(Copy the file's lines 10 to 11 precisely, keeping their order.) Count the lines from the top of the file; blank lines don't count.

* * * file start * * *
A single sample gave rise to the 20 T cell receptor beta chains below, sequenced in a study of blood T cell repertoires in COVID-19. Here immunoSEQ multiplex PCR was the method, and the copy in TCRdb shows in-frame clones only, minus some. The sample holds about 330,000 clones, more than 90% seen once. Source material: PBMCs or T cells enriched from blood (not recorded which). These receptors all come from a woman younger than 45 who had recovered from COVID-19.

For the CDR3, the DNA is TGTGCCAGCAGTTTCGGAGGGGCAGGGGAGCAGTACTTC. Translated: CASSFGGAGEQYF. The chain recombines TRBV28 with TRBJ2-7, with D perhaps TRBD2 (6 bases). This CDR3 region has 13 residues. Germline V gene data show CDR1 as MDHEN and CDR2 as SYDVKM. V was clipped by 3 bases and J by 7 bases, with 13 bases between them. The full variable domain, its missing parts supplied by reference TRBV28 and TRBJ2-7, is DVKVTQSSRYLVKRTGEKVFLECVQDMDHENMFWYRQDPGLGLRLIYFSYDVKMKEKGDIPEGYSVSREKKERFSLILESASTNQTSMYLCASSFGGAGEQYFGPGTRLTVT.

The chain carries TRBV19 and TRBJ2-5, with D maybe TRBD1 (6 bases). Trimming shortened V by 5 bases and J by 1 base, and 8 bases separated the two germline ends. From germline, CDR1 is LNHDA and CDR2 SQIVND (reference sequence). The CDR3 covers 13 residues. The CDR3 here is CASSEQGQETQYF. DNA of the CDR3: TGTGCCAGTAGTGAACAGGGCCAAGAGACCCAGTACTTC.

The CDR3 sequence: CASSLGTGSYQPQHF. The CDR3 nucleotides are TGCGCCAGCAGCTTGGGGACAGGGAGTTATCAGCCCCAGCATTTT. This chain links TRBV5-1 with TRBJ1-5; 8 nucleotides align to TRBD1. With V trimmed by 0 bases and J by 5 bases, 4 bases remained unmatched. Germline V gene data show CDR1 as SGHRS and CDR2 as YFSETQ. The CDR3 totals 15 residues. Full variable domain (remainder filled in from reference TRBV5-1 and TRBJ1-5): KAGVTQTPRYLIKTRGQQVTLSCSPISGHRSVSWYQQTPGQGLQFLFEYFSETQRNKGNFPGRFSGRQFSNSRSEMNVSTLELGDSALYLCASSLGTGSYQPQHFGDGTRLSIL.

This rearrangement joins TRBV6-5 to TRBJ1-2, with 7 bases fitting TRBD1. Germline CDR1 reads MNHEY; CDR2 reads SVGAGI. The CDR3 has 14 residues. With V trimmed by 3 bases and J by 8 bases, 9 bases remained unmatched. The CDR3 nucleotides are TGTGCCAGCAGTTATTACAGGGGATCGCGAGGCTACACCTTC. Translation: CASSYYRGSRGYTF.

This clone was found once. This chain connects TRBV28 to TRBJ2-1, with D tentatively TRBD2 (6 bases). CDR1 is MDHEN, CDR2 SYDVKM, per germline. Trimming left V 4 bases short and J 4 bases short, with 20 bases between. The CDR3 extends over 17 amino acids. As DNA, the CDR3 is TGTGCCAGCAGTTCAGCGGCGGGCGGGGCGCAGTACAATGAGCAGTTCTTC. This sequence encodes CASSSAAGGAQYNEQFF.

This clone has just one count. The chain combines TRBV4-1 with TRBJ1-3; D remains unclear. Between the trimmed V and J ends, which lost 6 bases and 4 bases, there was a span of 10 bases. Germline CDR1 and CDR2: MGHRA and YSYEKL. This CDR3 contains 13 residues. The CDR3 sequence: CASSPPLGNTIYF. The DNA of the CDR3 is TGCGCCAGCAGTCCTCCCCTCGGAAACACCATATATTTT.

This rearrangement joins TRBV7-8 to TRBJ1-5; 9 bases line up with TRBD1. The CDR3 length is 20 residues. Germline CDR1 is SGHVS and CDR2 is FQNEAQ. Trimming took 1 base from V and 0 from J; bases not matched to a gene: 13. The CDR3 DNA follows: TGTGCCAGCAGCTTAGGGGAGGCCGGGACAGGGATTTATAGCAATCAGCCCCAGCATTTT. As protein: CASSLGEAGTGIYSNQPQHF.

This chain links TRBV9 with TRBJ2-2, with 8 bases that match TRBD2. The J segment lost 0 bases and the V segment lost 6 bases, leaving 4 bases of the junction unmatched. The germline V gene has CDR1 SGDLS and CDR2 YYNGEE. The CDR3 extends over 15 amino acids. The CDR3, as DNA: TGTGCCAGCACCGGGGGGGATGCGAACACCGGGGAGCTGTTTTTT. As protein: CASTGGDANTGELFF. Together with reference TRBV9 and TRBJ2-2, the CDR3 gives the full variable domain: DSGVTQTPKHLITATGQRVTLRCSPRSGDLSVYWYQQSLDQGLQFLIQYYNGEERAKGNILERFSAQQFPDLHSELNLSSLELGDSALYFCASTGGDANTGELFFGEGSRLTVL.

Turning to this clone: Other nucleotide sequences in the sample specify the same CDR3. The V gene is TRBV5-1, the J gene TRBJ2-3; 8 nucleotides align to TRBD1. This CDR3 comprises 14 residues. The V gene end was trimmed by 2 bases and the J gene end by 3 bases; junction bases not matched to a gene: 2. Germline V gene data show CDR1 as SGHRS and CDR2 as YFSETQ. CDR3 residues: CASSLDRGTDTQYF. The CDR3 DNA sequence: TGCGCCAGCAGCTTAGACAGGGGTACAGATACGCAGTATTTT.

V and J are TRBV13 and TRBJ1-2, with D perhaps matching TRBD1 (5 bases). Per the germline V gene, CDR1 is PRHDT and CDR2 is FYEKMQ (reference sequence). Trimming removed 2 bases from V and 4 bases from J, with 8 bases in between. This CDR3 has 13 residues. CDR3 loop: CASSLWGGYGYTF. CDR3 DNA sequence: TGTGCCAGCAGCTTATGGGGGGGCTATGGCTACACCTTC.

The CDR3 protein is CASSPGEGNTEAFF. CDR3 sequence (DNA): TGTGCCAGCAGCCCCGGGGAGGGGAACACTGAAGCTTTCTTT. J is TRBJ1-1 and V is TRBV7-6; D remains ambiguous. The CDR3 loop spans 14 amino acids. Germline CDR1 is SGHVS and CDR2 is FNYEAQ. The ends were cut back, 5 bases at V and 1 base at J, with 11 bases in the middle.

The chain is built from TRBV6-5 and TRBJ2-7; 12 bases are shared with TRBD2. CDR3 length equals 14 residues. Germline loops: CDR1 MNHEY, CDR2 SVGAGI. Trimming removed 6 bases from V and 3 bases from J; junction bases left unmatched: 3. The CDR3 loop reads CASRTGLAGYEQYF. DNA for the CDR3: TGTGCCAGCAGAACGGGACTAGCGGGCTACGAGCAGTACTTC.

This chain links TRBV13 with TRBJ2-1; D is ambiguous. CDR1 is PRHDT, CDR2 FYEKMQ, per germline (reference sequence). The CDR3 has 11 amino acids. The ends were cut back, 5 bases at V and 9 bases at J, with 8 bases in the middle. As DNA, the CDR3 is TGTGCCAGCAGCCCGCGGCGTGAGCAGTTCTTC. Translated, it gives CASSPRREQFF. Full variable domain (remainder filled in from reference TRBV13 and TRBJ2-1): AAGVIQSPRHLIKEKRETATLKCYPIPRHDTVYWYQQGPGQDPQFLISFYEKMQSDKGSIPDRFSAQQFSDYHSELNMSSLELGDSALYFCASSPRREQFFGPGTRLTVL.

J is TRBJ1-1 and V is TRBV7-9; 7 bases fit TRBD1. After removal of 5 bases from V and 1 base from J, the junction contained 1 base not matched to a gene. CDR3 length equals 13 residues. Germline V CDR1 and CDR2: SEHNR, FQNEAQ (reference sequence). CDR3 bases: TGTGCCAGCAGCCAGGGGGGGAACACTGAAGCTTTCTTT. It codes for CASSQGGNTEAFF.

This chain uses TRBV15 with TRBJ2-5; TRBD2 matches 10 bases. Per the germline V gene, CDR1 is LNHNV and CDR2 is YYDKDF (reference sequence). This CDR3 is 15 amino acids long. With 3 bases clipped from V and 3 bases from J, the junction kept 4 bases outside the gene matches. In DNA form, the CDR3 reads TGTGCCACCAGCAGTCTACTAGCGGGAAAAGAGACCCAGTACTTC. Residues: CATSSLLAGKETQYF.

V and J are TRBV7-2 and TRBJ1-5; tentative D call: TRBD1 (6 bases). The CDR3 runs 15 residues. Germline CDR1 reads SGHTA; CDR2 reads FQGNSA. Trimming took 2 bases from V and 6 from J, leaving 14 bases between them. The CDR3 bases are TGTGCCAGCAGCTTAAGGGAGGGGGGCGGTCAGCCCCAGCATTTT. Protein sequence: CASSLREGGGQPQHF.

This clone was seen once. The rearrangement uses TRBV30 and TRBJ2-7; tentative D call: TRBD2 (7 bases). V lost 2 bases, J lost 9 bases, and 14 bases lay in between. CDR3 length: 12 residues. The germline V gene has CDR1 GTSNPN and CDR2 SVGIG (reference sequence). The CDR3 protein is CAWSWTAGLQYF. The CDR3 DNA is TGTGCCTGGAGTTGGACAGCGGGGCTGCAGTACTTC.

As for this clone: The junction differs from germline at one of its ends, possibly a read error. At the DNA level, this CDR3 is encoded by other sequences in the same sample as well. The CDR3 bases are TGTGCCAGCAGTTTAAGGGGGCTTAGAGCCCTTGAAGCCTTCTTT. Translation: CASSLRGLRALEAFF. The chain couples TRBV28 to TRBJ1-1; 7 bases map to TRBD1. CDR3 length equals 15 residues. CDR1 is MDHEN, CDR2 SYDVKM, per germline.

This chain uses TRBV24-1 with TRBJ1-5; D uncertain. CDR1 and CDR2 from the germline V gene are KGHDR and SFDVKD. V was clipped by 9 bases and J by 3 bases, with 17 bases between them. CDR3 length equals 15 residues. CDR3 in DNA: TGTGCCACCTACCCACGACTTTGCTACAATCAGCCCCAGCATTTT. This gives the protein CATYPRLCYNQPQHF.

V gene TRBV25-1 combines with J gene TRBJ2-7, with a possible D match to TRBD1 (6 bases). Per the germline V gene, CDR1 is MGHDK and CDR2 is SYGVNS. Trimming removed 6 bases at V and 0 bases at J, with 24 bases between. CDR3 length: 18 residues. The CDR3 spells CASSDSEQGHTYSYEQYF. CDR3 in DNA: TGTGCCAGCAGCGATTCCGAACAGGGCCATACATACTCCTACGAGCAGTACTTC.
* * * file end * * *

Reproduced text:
Turning to this clone: Other nucleotide sequences in the sample specify the same CDR3. The V gene is TRBV5-1, the J gene TRBJ2-3; 8 nucleotides align to TRBD1. This CDR3 comprises 14 residues. The V gene end was trimmed by 2 bases and the J gene end by 3 bases; junction bases not matched to a gene: 2. Germline V gene data show CDR1 as SGHRS and CDR2 as YFSETQ. CDR3 residues: CASSLDRGTDTQYF. The CDR3 DNA sequence: TGCGCCAGCAGCTTAGACAGGGGTACAGATACGCAGTATTTT.

V and J are TRBV13 and TRBJ1-2, with D perhaps matching TRBD1 (5 bases). Per the germline V gene, CDR1 is PRHDT and CDR2 is FYEKMQ (reference sequence). Trimming removed 2 bases from V and 4 bases from J, with 8 bases in between. This CDR3 has 13 residues. CDR3 loop: CASSLWGGYGYTF. CDR3 DNA sequence: TGTGCCAGCAGCTTATGGGGGGGCTATGGCTACACCTTC.